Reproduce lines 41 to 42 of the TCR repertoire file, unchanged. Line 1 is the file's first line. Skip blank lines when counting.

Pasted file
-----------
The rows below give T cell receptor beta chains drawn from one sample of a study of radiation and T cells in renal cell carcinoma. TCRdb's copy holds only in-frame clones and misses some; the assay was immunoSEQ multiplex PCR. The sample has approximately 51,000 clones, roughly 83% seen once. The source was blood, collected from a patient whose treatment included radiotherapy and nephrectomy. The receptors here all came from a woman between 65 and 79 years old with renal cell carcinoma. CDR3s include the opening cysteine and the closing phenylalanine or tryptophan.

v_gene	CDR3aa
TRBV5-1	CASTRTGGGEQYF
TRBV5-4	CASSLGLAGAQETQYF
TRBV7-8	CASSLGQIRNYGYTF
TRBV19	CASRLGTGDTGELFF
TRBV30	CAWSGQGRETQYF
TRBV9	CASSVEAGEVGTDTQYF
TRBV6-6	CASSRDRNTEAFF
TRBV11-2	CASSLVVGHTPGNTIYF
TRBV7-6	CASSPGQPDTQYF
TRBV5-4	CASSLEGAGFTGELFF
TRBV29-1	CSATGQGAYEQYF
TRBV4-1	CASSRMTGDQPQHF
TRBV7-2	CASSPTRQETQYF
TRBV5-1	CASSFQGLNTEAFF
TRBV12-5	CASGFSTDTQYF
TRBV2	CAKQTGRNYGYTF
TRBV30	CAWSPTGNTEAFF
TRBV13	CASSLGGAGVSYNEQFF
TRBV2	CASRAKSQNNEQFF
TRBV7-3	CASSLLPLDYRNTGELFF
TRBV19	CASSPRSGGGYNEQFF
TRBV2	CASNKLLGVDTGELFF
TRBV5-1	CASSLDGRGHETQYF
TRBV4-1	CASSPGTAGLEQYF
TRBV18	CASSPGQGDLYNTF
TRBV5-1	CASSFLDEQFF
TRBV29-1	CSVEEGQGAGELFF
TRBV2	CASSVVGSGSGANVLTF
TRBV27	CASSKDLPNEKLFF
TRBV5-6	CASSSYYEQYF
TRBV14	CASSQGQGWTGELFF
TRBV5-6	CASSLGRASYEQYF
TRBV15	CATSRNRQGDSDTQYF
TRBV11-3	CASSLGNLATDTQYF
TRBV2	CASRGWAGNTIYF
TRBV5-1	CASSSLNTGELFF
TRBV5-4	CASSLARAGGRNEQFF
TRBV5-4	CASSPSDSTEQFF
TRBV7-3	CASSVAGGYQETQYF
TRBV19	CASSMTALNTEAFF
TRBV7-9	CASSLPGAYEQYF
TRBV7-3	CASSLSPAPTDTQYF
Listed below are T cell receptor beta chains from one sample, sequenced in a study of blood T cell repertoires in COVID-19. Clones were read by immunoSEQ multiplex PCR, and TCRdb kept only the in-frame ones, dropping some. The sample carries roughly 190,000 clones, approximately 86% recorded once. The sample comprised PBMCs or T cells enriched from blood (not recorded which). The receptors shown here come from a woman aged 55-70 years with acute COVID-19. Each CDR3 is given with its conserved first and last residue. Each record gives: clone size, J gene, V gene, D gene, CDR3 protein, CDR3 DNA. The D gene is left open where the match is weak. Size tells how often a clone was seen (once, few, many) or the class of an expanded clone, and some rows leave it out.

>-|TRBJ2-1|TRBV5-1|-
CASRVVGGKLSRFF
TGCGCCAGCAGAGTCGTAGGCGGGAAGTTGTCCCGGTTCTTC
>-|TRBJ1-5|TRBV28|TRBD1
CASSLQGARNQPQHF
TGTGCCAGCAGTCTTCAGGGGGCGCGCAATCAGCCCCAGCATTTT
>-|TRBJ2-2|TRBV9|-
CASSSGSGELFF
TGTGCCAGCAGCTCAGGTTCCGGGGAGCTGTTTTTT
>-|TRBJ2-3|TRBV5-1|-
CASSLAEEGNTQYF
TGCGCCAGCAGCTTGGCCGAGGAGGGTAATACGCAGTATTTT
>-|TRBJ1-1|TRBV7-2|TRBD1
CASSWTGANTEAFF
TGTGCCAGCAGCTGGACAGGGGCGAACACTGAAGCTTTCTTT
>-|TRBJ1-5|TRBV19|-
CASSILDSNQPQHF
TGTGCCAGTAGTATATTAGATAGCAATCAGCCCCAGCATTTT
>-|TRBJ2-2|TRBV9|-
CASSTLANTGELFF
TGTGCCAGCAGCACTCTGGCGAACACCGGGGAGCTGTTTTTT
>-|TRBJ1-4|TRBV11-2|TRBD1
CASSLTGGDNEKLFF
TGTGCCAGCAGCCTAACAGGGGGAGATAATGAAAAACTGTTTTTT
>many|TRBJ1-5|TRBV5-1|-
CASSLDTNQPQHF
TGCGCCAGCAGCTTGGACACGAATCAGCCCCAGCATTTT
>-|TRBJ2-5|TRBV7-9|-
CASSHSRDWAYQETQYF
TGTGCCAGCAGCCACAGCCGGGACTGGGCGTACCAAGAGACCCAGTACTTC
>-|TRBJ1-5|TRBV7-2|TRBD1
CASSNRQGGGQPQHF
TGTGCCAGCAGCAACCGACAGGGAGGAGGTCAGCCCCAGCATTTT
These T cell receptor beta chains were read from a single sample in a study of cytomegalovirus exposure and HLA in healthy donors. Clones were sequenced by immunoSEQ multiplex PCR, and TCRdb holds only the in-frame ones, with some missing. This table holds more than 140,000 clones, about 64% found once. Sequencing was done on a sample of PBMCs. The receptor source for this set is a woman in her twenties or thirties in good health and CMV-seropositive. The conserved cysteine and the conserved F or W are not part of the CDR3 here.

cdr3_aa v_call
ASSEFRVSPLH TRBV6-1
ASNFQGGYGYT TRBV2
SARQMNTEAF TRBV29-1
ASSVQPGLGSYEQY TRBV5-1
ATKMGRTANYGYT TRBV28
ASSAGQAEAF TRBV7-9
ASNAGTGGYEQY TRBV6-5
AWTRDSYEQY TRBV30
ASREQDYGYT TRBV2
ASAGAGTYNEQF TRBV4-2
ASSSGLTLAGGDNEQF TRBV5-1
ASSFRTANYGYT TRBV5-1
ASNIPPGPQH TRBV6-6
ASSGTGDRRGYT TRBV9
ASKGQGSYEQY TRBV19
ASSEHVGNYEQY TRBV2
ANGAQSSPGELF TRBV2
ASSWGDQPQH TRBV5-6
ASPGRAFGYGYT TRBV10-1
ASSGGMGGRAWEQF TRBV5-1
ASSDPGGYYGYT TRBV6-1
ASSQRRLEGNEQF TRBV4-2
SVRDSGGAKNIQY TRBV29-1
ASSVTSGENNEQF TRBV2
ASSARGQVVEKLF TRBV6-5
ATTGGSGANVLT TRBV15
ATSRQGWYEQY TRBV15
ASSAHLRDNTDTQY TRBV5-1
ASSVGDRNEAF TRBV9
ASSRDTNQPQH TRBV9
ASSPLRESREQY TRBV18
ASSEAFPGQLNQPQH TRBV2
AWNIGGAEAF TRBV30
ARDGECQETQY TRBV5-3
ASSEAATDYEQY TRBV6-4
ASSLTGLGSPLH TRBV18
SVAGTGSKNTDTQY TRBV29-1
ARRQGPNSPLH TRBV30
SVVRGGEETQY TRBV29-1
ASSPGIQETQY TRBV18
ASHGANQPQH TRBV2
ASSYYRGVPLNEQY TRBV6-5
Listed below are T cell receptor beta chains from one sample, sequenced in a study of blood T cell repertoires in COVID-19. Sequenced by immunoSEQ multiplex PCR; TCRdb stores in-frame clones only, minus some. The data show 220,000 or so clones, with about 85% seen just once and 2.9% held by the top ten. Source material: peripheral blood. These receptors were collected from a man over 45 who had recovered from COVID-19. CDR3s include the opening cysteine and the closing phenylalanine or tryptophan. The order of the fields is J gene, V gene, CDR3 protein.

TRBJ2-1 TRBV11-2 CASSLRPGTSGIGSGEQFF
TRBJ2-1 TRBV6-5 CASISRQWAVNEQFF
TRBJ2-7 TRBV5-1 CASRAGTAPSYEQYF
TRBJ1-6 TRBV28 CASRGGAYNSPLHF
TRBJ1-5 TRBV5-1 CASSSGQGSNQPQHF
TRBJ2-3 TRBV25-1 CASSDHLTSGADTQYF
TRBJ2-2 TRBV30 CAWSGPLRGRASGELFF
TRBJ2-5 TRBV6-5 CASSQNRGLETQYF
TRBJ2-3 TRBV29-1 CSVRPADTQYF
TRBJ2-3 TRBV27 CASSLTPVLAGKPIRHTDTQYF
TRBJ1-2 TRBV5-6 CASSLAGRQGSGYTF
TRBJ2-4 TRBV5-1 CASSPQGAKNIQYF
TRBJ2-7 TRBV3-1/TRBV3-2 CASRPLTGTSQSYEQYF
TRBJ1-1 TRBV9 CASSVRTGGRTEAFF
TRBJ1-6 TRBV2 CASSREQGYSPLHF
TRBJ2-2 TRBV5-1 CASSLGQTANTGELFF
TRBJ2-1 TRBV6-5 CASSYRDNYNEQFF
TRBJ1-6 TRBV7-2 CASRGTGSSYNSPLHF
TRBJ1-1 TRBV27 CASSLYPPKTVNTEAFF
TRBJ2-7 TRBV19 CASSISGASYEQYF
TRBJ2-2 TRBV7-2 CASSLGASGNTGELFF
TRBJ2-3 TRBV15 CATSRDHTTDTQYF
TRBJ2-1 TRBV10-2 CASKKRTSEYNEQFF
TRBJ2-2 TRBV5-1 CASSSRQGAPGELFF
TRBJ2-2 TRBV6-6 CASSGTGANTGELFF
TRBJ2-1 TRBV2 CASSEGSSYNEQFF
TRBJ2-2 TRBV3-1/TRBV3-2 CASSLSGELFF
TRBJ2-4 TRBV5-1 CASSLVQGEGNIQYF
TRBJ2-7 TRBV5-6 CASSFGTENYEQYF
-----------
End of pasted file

TRBV7-3	CASSVAGGYQETQYF
TRBV19	CASSMTALNTEAFF